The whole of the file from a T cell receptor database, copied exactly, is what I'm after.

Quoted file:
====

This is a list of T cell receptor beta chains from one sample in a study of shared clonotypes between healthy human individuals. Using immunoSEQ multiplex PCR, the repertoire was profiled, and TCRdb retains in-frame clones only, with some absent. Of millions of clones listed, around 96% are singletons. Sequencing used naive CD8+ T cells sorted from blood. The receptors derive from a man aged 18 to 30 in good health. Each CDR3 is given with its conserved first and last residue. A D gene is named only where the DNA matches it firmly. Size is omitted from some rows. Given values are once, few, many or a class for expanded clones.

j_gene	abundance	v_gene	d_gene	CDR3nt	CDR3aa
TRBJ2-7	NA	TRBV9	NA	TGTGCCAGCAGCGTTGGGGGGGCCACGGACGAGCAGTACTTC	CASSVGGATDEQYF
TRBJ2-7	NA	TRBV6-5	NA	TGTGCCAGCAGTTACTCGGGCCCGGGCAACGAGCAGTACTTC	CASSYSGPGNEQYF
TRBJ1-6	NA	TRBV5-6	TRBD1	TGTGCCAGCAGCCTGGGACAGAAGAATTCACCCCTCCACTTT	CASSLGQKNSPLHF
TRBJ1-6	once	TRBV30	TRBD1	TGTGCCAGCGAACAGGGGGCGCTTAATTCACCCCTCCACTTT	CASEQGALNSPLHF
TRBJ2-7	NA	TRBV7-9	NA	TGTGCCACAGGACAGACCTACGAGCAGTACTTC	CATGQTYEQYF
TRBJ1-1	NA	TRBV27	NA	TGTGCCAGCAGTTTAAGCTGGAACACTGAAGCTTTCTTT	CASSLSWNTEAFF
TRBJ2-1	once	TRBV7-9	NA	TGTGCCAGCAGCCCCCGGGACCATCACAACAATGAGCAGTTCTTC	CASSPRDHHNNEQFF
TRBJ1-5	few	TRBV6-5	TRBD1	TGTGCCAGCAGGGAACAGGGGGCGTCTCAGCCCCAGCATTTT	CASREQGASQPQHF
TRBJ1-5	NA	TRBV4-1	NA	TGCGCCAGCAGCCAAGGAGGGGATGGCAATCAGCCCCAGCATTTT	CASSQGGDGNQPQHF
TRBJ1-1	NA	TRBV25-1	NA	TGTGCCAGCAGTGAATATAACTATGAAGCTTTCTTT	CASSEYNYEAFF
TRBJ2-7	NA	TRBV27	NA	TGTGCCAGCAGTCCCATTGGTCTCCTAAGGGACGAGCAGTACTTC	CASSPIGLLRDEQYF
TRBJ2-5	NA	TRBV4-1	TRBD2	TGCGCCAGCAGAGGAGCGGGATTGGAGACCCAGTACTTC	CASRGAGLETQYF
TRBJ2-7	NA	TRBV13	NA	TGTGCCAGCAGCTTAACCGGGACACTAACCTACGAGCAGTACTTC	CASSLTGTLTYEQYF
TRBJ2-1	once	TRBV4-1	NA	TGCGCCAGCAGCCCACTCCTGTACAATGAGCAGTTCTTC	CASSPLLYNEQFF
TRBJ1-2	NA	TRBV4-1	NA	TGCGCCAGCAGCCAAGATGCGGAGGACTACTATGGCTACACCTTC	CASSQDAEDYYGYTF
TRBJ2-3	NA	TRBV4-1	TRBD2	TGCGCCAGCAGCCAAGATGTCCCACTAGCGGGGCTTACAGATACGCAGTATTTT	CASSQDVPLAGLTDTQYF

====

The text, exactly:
This is a list of T cell receptor beta chains from one sample in a study of shared clonotypes between healthy human individuals. Using immunoSEQ multiplex PCR, the repertoire was profiled, and TCRdb retains in-frame clones only, with some absent. Of millions of clones listed, around 96% are singletons. Sequencing used naive CD8+ T cells sorted from blood. The receptors derive from a man aged 18 to 30 in good health. Each CDR3 is given with its conserved first and last residue. A D gene is named only where the DNA matches it firmly. Size is omitted from some rows. Given values are once, few, many or a class for expanded clones.

j_gene	abundance	v_gene	d_gene	CDR3nt	CDR3aa
TRBJ2-7	NA	TRBV9	NA	TGTGCCAGCAGCGTTGGGGGGGCCACGGACGAGCAGTACTTC	CASSVGGATDEQYF
TRBJ2-7	NA	TRBV6-5	NA	TGTGCCAGCAGTTACTCGGGCCCGGGCAACGAGCAGTACTTC	CASSYSGPGNEQYF
TRBJ1-6	NA	TRBV5-6	TRBD1	TGTGCCAGCAGCCTGGGACAGAAGAATTCACCCCTCCACTTT	CASSLGQKNSPLHF
TRBJ1-6	once	TRBV30	TRBD1	TGTGCCAGCGAACAGGGGGCGCTTAATTCACCCCTCCACTTT	CASEQGALNSPLHF
TRBJ2-7	NA	TRBV7-9	NA	TGTGCCACAGGACAGACCTACGAGCAGTACTTC	CATGQTYEQYF
TRBJ1-1	NA	TRBV27	NA	TGTGCCAGCAGTTTAAGCTGGAACACTGAAGCTTTCTTT	CASSLSWNTEAFF
TRBJ2-1	once	TRBV7-9	NA	TGTGCCAGCAGCCCCCGGGACCATCACAACAATGAGCAGTTCTTC	CASSPRDHHNNEQFF
TRBJ1-5	few	TRBV6-5	TRBD1	TGTGCCAGCAGGGAACAGGGGGCGTCTCAGCCCCAGCATTTT	CASREQGASQPQHF
TRBJ1-5	NA	TRBV4-1	NA	TGCGCCAGCAGCCAAGGAGGGGATGGCAATCAGCCCCAGCATTTT	CASSQGGDGNQPQHF
TRBJ1-1	NA	TRBV25-1	NA	TGTGCCAGCAGTGAATATAACTATGAAGCTTTCTTT	CASSEYNYEAFF
TRBJ2-7	NA	TRBV27	NA	TGTGCCAGCAGTCCCATTGGTCTCCTAAGGGACGAGCAGTACTTC	CASSPIGLLRDEQYF
TRBJ2-5	NA	TRBV4-1	TRBD2	TGCGCCAGCAGAGGAGCGGGATTGGAGACCCAGTACTTC	CASRGAGLETQYF
TRBJ2-7	NA	TRBV13	NA	TGTGCCAGCAGCTTAACCGGGACACTAACCTACGAGCAGTACTTC	CASSLTGTLTYEQYF
TRBJ2-1	once	TRBV4-1	NA	TGCGCCAGCAGCCCACTCCTGTACAATGAGCAGTTCTTC	CASSPLLYNEQFF
TRBJ1-2	NA	TRBV4-1	NA	TGCGCCAGCAGCCAAGATGCGGAGGACTACTATGGCTACACCTTC	CASSQDAEDYYGYTF
TRBJ2-3	NA	TRBV4-1	TRBD2	TGCGCCAGCAGCCAAGATGTCCCACTAGCGGGGCTTACAGATACGCAGTATTTT	CASSQDVPLAGLTDTQYF